Prosperity, liberty and chocolate

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F

eeling oppressed? Low spirits? You may think it's just the usual winter blues, an attack of seasonal affective disorder, but the Church of England has a very different diagnosis. A speaker at the General Synod last week made the boldly unfashionable suggestion that what this country needs is a lot more monks and nuns to counteract our "sex-mad age", an idea which was warmly endorsed by the Archbishop of Canterbury, Dr George Carey. The Archbishop commended "poverty, chastity and obedience - a threefold protest against the tyranny of materialism, sexual idolatry and unbridled individualism which oppress so many today".

Somehow, I find it hard to imagine Dr Carey receiving an enthusiastic response on many doorsteps if he turned up and announced: "Great news! I want you to be poor, celibate and do what you're told. Interested? Sign here." People who live in palaces should think twice about recommending poverty, a state which, far from being character-forming, produces relentless misery and anxiety. My family comes from a poor, working-class town in the north of England, and my parents' accounts of their childhoods, and what I know about my grandparents' histories, has left me in no doubt that poverty is to be dreaded.

There is plenty of evidence, from the Government's health surveys, that being poor reduces your life expectancy and exposes you to all sorts of diseases. Yet, especially for people on the right who have not experienced it, it is as if poverty comes with a little halo. It takes someone as crass as Dr Carey to suggest it is actually a state of grace, but I also detect an ambivalence when secular neo-conservatives talk about the problems of the poorest members of society. They bemoan the plight of single mothers, for example, but suggest solutions which have little to do with providing resources, and everything to do with prodding them into an approved way of life.

Poverty can be alleviated by practical measures such as raising the minimum wage, ensuring the availability of public housing at reasonable rents, and providing high-quality education so that the next generation is not condemned to struggle as their parents did. What the right tends to advocate, instead, is that the Government should promote traditional marriage, which comes close to defining poverty as a punishment for anyone who does not scuttle into the shelter of the nuclear family. There is something comically misguided about this: the poor ask for bread, and what they get offered is husbands. I suppose the alternative, which Dr Carey might like to pursue, is to encourage single mothers to discover a vocation and become nuns.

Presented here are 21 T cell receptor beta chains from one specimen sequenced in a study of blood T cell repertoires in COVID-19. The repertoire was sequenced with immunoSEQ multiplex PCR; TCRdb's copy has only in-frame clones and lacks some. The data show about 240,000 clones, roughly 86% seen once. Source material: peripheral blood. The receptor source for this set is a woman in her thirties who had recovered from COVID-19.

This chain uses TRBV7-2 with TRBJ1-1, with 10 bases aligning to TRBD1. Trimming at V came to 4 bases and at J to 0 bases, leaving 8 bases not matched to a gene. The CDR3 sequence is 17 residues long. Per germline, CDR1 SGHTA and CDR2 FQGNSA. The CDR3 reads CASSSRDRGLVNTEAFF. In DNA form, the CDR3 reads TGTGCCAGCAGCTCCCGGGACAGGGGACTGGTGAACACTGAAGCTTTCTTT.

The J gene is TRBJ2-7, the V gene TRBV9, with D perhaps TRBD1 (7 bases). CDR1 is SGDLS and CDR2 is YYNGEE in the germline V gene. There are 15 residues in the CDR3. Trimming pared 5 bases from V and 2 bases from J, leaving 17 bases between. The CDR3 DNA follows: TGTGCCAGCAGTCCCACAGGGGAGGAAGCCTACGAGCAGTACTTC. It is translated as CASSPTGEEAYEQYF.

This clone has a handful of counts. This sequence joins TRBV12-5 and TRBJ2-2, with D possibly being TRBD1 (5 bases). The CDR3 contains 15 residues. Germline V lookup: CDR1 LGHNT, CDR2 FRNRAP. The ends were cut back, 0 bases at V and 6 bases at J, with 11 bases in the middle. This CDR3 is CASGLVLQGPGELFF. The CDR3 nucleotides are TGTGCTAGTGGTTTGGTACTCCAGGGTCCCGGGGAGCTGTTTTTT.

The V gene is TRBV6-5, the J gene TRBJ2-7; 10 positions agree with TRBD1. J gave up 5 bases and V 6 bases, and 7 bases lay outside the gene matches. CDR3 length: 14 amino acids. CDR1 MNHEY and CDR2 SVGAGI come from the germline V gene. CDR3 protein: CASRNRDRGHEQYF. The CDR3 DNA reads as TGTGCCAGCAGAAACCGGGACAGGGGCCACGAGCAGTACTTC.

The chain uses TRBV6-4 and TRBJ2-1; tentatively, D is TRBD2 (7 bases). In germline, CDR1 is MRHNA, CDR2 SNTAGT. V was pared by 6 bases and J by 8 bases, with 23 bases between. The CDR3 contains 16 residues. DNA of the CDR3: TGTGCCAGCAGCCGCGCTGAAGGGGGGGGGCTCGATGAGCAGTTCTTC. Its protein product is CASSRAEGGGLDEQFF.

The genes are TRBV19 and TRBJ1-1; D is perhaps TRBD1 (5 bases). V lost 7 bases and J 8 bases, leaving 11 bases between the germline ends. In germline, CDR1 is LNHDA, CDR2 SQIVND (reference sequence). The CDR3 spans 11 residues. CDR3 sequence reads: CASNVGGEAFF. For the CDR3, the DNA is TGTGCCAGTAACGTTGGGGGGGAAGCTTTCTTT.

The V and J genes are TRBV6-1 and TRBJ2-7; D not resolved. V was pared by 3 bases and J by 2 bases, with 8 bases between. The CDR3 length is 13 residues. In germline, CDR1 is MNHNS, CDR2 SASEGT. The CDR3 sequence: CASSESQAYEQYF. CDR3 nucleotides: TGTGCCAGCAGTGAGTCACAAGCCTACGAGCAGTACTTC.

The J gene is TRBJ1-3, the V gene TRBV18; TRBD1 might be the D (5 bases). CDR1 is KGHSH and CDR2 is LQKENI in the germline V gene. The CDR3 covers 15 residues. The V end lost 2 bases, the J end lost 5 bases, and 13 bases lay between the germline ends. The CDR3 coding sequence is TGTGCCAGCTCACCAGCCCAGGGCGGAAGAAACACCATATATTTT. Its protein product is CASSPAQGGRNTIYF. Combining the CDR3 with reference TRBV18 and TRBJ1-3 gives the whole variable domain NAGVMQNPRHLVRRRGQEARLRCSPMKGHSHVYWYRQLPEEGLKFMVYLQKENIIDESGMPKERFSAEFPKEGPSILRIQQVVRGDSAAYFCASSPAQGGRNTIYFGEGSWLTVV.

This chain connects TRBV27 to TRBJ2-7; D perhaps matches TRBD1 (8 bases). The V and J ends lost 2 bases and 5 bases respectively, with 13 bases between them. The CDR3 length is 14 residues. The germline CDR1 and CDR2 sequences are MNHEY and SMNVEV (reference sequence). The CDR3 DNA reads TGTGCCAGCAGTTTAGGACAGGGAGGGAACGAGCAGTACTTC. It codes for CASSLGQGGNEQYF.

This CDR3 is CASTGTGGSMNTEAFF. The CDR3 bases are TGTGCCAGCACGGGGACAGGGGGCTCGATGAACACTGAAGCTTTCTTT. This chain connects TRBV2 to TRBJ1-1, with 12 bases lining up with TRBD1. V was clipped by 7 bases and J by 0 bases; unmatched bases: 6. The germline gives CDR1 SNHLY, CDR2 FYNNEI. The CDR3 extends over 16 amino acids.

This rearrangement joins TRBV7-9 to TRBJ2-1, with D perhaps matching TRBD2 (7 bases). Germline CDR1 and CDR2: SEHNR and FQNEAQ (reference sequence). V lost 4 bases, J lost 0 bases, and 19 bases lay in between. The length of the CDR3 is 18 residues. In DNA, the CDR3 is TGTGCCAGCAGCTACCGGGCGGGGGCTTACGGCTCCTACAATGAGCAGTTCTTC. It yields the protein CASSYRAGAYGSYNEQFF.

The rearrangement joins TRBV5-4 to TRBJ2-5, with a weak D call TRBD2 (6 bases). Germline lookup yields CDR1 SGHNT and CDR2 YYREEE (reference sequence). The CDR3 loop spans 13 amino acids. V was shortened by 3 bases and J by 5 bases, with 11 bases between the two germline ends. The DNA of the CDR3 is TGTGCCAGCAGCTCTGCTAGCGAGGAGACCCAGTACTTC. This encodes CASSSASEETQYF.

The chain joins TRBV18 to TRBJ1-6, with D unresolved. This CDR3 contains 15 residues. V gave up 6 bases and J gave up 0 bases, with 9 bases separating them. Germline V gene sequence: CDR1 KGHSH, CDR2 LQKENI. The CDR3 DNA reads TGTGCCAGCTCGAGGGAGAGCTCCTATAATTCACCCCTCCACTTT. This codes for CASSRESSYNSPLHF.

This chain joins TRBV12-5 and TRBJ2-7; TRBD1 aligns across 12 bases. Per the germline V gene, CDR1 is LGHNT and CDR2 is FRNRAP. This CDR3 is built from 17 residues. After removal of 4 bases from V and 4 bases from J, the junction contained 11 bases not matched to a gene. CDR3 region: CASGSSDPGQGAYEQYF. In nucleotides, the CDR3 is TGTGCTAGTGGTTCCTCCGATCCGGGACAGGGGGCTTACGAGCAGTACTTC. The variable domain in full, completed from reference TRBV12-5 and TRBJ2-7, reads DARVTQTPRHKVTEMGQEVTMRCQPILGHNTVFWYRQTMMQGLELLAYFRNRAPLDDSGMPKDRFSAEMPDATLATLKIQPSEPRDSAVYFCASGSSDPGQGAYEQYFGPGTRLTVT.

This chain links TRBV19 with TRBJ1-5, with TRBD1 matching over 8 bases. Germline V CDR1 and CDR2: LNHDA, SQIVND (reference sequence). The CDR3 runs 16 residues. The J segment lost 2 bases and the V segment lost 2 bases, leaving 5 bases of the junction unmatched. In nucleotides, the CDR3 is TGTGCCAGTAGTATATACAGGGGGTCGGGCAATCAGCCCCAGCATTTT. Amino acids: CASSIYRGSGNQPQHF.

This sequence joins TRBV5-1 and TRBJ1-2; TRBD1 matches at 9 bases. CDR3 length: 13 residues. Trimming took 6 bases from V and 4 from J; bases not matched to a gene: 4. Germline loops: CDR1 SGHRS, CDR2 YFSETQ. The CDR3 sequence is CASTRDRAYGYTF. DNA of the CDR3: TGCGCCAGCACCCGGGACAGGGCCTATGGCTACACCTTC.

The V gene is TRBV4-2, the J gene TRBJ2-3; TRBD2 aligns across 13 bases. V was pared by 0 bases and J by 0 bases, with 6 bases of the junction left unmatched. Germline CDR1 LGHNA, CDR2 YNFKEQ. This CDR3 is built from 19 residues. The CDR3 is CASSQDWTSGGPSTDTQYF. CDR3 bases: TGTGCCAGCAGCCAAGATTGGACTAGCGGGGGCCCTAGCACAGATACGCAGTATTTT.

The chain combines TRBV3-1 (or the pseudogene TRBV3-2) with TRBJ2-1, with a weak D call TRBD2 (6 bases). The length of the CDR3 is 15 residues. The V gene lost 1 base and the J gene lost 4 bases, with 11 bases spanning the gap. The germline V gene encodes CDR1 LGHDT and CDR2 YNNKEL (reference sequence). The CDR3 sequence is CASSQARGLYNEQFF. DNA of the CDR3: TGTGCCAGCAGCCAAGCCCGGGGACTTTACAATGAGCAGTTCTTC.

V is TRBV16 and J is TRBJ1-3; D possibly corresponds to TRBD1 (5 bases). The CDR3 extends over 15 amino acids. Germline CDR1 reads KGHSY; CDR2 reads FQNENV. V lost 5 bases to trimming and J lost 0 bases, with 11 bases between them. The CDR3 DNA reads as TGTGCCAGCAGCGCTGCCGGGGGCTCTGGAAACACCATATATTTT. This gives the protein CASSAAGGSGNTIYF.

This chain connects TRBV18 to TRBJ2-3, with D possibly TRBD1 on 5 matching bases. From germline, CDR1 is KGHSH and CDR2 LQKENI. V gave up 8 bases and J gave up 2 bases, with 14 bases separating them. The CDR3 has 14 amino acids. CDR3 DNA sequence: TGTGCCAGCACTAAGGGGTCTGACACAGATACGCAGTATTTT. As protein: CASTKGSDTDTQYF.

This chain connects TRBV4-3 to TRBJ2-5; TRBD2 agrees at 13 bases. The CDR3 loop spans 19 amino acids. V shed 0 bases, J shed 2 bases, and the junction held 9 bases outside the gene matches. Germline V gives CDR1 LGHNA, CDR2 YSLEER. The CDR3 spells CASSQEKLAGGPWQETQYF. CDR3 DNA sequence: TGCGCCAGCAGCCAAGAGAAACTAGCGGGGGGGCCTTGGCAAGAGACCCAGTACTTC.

His observations are a timely reminder, given that we are about to have a surfeit of Christianity during the millennium celebrations, that it has a singularly joyless outlook. I have never understood people who are proud of not liking sex, as though self-disgust and an aversion to the body - which the Church has always had in spades - are something to boast about. (St Jerome, advising a widow who was thinking of marrying again, muttered sternly about dogs returning to their vomit.) I have always assumed that the convent offered the only means of escape, in the Middle Ages, for women who feared the prospect of being perpetually pregnant, but one of the 20th century's greatest discoveries is effective contraception. Celibacy, like refusing to eat chocolate, has never made much sense to me and I can't help wondering about people like Dr Carey who advocate it. (As well as living in a palace, he is married with four children.)

This brings me to the final item in his litany: obedience. On the rare occasions I went to church as a child, before I was thrown out of the Brownies and turned to a life of dissipation, I was mystified by the authoritarian nature of the personage we were praying to. Did he have an inferiority complex? Today, when the argument that we should be citizens and not subjects is finally gaining ground, the divine right of gods or monarchs can hardly be taken for granted; on the contrary, one of the big ideas which will shape our polity in the 21st century is human rights, which is based on an assumption of equality.

I could be wrong, and readers all over the country may already be packing their bags and knocking on the doors of religious orders. I hope not, unless they are thinking of joining that wonderful institution in San rancisco, the Sisters of Perpetual Indulgence. In fact, there is a strong case for arguing that poverty, chastity and obedience, far from being virtues, are rather dismal vices. Personally, I don't think you can go wrong if you cultivate prosperity, sensuality and liberty. And eat lots of chocolate.

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